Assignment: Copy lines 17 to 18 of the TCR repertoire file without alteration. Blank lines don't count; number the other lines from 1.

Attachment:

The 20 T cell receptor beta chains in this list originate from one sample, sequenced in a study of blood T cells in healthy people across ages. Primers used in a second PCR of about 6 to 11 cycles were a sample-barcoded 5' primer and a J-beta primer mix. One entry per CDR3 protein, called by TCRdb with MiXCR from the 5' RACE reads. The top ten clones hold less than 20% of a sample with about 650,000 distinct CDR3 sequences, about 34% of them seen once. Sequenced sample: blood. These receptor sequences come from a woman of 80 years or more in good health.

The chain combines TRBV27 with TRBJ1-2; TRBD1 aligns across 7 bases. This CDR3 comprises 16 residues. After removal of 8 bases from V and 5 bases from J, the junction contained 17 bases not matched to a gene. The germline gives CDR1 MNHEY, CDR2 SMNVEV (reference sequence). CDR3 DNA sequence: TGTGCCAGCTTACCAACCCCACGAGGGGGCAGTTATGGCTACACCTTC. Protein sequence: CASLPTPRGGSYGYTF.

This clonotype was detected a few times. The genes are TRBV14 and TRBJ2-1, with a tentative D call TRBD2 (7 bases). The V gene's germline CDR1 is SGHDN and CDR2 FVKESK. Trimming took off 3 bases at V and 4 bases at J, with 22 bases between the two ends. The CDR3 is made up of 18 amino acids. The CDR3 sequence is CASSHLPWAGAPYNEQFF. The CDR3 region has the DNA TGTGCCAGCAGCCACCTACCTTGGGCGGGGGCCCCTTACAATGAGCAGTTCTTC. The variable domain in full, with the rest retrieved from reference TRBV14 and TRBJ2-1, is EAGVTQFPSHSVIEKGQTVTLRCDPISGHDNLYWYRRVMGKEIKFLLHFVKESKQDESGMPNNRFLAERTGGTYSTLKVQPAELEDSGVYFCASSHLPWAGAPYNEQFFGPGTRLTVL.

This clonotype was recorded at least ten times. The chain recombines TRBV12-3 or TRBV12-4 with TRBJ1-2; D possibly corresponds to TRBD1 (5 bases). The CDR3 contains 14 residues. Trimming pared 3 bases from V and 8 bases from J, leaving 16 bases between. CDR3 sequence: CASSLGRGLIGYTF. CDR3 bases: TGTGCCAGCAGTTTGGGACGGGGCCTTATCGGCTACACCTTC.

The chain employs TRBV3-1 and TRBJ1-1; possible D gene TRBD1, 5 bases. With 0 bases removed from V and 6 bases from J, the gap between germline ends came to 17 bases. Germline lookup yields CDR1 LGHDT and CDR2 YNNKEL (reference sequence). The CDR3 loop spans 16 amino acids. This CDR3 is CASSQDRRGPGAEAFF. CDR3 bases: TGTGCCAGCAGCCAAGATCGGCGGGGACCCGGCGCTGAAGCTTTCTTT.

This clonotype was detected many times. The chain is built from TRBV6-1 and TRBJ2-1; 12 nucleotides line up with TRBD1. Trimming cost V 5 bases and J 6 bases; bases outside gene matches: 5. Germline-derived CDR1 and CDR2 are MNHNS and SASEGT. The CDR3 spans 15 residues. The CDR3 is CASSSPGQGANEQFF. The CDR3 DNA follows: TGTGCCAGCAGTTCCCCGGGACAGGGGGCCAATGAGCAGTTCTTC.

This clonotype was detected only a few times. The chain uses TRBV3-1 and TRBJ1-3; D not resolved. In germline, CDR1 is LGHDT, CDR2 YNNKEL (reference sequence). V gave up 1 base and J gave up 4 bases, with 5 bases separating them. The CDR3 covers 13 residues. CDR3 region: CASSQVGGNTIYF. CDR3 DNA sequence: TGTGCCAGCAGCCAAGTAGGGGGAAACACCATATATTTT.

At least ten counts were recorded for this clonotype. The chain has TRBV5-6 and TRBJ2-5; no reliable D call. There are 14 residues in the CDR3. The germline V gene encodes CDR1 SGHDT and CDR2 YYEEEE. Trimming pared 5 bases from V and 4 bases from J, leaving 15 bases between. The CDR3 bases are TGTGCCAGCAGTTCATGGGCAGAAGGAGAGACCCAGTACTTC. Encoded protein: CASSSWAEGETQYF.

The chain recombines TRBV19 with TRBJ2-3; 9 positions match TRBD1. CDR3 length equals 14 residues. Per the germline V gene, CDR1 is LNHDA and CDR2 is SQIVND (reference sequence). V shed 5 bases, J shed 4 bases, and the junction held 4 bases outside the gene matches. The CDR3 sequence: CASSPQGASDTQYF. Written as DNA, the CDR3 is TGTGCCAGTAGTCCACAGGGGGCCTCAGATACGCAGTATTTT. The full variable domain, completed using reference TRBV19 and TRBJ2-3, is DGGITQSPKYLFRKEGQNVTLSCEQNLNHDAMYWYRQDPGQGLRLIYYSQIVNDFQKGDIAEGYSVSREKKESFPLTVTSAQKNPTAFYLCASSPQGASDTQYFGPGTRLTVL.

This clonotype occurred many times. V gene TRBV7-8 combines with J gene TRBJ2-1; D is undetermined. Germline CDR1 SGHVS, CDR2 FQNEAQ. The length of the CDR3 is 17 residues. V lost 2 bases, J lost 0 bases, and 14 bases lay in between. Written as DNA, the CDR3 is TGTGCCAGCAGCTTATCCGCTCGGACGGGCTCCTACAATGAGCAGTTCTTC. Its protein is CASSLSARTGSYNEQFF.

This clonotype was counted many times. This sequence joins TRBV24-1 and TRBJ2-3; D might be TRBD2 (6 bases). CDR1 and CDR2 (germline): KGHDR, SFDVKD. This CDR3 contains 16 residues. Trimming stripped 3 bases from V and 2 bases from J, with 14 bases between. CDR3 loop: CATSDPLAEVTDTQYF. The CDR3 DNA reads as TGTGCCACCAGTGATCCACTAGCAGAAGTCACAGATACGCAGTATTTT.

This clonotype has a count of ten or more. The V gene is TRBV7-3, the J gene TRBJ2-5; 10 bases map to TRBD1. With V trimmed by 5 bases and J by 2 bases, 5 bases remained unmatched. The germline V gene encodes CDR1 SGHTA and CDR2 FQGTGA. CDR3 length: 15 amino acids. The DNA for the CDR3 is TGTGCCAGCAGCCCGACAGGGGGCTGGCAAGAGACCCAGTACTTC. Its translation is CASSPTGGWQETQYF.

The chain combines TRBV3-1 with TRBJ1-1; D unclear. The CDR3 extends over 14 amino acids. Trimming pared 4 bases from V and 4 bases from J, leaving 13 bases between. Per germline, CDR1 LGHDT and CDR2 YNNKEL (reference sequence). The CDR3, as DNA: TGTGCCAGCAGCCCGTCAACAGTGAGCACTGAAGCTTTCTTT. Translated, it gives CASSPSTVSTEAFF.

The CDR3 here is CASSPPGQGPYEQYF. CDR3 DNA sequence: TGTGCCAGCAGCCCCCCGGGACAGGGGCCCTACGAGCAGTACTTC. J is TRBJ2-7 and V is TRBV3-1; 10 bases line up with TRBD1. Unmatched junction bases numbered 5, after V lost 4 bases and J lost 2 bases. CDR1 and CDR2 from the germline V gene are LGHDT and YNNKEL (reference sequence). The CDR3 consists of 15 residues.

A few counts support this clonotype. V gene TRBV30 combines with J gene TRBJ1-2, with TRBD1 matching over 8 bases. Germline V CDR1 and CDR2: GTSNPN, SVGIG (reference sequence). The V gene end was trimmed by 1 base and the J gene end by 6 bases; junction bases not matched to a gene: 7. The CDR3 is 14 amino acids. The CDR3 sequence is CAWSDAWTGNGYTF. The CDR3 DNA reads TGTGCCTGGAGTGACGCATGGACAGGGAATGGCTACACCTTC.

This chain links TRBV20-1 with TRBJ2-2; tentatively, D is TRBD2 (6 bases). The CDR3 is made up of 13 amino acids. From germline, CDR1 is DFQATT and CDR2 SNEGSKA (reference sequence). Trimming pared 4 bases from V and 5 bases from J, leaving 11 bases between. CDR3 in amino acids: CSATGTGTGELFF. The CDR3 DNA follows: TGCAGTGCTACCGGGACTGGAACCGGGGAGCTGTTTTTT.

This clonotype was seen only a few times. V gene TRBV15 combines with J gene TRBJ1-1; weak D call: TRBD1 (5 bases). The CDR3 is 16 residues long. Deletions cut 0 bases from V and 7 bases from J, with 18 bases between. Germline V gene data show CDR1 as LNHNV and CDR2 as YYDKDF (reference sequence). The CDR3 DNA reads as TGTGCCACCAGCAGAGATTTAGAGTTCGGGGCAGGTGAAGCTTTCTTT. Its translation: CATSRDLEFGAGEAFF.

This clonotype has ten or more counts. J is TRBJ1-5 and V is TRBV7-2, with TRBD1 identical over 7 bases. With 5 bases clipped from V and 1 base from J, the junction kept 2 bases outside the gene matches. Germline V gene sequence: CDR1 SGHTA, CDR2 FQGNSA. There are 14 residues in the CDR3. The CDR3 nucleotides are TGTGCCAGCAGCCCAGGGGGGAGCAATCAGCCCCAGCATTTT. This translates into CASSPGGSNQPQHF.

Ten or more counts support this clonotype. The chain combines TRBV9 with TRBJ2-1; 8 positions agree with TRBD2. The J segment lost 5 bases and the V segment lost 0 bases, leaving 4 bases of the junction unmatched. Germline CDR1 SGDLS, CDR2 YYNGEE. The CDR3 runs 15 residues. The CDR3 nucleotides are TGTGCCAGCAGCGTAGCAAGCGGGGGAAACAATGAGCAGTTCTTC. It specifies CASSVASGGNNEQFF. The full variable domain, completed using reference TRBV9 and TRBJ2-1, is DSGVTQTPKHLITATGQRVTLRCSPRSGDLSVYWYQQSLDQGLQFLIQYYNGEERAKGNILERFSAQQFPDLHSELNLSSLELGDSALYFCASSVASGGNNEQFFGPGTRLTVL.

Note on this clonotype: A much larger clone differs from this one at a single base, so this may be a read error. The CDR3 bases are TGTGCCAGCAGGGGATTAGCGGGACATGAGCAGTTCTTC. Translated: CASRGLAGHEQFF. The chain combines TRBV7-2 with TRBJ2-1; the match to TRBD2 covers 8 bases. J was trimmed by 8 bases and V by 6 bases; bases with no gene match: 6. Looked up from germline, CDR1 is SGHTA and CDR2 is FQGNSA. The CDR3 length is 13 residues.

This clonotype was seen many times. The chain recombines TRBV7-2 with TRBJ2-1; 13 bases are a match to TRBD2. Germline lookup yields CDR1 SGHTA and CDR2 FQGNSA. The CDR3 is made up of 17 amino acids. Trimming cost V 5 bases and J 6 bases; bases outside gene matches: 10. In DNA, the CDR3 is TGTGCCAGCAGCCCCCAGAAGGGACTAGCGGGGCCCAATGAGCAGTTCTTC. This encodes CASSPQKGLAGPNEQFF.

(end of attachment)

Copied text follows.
This clonotype was seen only a few times. V gene TRBV15 combines with J gene TRBJ1-1; weak D call: TRBD1 (5 bases). The CDR3 is 16 residues long. Deletions cut 0 bases from V and 7 bases from J, with 18 bases between. Germline V gene data show CDR1 as LNHNV and CDR2 as YYDKDF (reference sequence). The CDR3 DNA reads as TGTGCCACCAGCAGAGATTTAGAGTTCGGGGCAGGTGAAGCTTTCTTT. Its translation: CATSRDLEFGAGEAFF.

This clonotype has ten or more counts. J is TRBJ1-5 and V is TRBV7-2, with TRBD1 identical over 7 bases. With 5 bases clipped from V and 1 base from J, the junction kept 2 bases outside the gene matches. Germline V gene sequence: CDR1 SGHTA, CDR2 FQGNSA. There are 14 residues in the CDR3. The CDR3 nucleotides are TGTGCCAGCAGCCCAGGGGGGAGCAATCAGCCCCAGCATTTT. This translates into CASSPGGSNQPQHF.